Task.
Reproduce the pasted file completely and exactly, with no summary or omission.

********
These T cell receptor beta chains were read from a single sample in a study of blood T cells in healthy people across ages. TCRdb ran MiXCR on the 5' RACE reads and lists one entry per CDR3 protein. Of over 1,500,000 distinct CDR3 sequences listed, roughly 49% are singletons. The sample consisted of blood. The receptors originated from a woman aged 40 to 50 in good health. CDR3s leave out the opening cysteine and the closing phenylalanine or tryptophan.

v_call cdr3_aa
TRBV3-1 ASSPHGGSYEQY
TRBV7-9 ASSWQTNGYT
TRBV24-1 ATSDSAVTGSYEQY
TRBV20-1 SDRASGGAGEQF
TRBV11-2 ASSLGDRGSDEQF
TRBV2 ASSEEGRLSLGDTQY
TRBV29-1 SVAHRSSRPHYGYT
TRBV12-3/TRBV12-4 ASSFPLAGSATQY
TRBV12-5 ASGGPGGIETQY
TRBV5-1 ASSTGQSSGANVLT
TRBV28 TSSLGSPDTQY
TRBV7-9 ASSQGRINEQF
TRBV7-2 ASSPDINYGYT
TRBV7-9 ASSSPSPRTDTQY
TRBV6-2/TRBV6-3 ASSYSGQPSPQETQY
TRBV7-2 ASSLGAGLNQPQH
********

These T cell receptor beta chains were read from a single sample in a study of blood T cells in healthy people across ages. TCRdb ran MiXCR on the 5' RACE reads and lists one entry per CDR3 protein. Of over 1,500,000 distinct CDR3 sequences listed, roughly 49% are singletons. The sample consisted of blood. The receptors originated from a woman aged 40 to 50 in good health. CDR3s leave out the opening cysteine and the closing phenylalanine or tryptophan.

v_call cdr3_aa
TRBV3-1 ASSPHGGSYEQY
TRBV7-9 ASSWQTNGYT
TRBV24-1 ATSDSAVTGSYEQY
TRBV20-1 SDRASGGAGEQF
TRBV11-2 ASSLGDRGSDEQF
TRBV2 ASSEEGRLSLGDTQY
TRBV29-1 SVAHRSSRPHYGYT
TRBV12-3/TRBV12-4 ASSFPLAGSATQY
TRBV12-5 ASGGPGGIETQY
TRBV5-1 ASSTGQSSGANVLT
TRBV28 TSSLGSPDTQY
TRBV7-9 ASSQGRINEQF
TRBV7-2 ASSPDINYGYT
TRBV7-9 ASSSPSPRTDTQY
TRBV6-2/TRBV6-3 ASSYSGQPSPQETQY
TRBV7-2 ASSLGAGLNQPQH